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Army veteran Dwayne Allen’s world growing up was an experiment in extremes: “Most of my friends went to the penitentiary. Drugs, stealing cars, guns. But two of them went into pro-football. I was a tough guy– pretty small in stature… I struggled with a speech impediment. I was also bullied a lot as a kid.” 

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Dwayne credits his loving family, especially his grandmother for keeping him on the straight and narrow. “My grandmother, she instilled in me not to do that. She said, ‘I’m not going to let you go to the penitentiary.’ They protected me. And I love them for that. I really do.”

But it was going into the military that gave him the confidence he’s carried through life, “I was like a different person after basic training. I’ve never been the same since. My grandfather and grandmother were extremely proud of me. I sent them an allotment (of money) every month.”

At 21 years old, Dwayne was serving the Army, driving trucks in Germany, and married to his highschool sweetheart. “I loved driving trucks in the military. No power steering though. That’s hard,” he laughs. “I thought I had my entire life planned out.”

But then he received a call… his grandmother was dying of cancer. The military moved him stateside to take care of her. It was, “very hard to watch her deteriorate. She couldn’t hold any food. I couldn’t face the way she looked. Sometimes it was hard to watch her, this strong woman deteriorate. It was scary.”

“It happened so quick. The cancer ran through her in a year.” She lost seventy pounds. “I brought her food. When she couldn’t feed herself anymore, I fed her. I talked to her when she was down.”

“Losing her and the day my grandfather died were the two worst days of my life. I wanted to die.”

Dwayne’s life spiraled: He started drinking, and he lost his marriage. “I was living wild.”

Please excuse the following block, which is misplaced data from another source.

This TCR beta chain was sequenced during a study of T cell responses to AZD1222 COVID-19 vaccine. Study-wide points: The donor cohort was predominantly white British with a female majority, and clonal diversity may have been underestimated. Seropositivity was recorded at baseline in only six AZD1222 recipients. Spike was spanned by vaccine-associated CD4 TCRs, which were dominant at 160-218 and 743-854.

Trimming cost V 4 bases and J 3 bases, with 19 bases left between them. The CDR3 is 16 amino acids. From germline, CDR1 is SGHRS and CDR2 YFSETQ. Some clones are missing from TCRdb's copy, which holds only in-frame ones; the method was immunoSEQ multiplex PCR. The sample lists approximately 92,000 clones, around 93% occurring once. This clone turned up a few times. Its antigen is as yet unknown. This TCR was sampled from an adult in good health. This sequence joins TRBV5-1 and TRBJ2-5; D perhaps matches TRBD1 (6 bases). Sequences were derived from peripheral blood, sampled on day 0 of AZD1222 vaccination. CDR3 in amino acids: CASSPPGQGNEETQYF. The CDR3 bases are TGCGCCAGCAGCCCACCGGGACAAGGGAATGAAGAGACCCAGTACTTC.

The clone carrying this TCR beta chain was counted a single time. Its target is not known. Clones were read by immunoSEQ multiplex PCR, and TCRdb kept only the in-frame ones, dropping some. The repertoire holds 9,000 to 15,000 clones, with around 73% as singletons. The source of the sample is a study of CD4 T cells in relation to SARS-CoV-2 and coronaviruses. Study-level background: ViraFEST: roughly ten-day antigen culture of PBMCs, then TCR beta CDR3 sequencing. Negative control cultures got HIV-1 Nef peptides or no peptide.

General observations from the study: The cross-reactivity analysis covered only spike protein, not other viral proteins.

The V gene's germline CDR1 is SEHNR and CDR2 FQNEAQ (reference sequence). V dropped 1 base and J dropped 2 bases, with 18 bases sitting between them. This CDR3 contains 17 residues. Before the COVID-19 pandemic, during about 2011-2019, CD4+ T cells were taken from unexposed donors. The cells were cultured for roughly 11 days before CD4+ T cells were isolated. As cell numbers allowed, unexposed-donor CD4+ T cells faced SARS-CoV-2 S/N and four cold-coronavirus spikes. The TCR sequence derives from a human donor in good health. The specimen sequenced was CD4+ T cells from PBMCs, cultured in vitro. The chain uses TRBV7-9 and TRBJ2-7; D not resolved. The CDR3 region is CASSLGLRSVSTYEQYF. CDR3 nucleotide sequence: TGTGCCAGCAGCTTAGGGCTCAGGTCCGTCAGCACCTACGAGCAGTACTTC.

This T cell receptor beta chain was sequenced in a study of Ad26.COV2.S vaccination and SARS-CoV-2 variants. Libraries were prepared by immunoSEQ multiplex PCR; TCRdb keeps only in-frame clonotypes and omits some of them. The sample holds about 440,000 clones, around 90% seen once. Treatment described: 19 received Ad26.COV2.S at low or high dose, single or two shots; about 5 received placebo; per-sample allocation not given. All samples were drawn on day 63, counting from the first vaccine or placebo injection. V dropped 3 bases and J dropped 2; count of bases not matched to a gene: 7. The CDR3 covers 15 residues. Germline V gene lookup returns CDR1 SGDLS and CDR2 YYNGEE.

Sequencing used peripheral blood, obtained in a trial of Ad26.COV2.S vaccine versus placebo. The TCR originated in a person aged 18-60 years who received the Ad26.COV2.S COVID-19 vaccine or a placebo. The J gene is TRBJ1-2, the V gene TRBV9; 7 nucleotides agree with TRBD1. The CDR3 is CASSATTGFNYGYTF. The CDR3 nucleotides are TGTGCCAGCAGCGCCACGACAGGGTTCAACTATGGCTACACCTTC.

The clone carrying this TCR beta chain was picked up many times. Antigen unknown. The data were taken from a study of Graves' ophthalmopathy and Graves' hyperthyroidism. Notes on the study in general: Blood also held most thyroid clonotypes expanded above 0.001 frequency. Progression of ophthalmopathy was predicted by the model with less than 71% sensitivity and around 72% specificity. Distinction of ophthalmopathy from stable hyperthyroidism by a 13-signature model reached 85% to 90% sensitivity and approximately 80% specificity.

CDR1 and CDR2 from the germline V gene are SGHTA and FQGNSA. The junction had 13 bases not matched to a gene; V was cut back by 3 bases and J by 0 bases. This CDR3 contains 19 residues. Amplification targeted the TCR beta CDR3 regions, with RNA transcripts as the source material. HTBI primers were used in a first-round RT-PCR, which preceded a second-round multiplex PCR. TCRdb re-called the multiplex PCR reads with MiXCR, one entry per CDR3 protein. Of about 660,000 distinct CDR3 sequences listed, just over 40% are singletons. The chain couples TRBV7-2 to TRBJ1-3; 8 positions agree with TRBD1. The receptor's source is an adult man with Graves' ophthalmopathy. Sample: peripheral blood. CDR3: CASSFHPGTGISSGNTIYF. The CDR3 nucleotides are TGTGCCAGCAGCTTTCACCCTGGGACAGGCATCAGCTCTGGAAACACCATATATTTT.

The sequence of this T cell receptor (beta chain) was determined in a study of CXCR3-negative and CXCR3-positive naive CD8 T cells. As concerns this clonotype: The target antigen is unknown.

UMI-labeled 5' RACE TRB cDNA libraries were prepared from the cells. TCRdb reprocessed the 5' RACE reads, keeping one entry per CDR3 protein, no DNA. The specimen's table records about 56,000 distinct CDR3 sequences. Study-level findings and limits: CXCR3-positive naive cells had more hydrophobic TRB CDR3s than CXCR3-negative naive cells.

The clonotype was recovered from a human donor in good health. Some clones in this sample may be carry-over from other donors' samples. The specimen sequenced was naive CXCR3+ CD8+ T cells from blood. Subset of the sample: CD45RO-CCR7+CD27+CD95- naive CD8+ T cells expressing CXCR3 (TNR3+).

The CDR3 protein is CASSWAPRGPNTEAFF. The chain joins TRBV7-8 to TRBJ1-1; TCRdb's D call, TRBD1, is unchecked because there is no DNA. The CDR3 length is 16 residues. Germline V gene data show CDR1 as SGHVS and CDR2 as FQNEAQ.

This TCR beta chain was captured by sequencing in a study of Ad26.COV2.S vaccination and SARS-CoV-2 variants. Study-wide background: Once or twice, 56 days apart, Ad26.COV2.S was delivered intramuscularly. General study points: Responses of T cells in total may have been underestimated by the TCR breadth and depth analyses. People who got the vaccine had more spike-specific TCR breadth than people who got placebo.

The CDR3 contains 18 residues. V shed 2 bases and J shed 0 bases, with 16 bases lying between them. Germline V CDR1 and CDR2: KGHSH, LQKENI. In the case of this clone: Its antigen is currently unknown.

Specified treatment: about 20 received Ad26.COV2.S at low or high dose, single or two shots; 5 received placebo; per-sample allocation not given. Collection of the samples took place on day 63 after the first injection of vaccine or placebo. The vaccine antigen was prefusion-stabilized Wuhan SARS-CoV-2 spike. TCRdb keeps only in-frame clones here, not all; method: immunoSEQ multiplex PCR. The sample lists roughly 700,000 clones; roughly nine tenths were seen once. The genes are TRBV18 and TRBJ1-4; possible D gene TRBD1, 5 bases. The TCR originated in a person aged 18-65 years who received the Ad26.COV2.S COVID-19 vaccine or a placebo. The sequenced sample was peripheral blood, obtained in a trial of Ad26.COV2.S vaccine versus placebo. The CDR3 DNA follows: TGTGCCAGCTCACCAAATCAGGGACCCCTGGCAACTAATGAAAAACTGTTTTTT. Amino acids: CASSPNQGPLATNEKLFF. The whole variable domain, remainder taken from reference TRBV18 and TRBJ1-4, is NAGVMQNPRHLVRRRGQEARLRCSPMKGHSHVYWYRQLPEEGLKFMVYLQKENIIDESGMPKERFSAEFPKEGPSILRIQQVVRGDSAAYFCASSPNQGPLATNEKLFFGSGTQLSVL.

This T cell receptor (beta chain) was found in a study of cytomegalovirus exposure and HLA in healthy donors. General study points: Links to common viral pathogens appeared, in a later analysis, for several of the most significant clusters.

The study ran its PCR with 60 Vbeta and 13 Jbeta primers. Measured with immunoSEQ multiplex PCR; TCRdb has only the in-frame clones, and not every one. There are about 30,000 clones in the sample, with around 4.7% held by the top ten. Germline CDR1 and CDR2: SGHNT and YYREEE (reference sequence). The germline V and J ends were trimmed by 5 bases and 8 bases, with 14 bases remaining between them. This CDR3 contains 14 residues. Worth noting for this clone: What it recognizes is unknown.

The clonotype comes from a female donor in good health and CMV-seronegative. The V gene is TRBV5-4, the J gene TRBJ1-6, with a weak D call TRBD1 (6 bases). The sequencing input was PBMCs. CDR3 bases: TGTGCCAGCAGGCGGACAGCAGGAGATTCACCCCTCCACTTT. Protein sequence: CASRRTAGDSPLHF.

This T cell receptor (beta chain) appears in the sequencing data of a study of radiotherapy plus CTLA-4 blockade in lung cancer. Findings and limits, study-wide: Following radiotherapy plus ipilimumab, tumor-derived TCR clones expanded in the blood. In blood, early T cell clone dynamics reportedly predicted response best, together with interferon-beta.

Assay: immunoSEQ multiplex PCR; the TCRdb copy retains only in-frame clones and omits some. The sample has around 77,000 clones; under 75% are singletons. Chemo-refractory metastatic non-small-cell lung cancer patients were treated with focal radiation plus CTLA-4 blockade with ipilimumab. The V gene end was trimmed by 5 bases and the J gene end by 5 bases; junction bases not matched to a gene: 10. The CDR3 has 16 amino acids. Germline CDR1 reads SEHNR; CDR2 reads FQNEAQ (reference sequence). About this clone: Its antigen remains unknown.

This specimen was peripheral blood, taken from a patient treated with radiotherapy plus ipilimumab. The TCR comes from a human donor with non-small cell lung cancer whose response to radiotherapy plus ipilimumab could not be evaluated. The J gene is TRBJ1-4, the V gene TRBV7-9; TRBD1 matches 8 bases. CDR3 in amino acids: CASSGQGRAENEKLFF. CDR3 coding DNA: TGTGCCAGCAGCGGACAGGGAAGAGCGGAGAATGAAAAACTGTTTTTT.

But he took a job coaching little league sports, and he knew he couldn’t live that way. “That was the turning point. I couldn’t be living wild,” with those kids looking up to me. “I quit drinking. I would give my last penny for them.”

“In 2015 I had an epiphany. God told me it was time for a change.” He felt called to trucking, “I studied every day to practice before I took the test for trucking. I aced the written test.”

“This was my dream. I love this. I (get to) see this whole beautiful country that God made. I am so thankful and appreciative for this opportunity. I’ve been to 43 states. I’ll be a trucker until the end.”

“It was a long journey to get here. My Mama is super proud of me. I’m the man of the family. They lean on me now. My Mama says, ‘I prayed for you. God answered my prayers. Look at my son…’ Now, when I’m home I attend my Grandmother’s church.”

“This CDL is my life,” Dwayne says, and he loves driving for WEL Companies. He says of the owner, “I love this guy. The owner is very approachable. He’s always coming, talking to the drivers. It’s a family atmosphere. This is the first job I’ve ever had that’s made me feel appreciated.”

“I’ve been Employee of the Month. Named one of WEL’s top drivers… I was interviewed for the Montel Williams Military Makeover show.” And he loves the fitness center, the hotels the company provides, the spouse-ride-alongs, having his transportation costs covered. “I’m very appreciative.”

“It was a long journey, but I’m here.”

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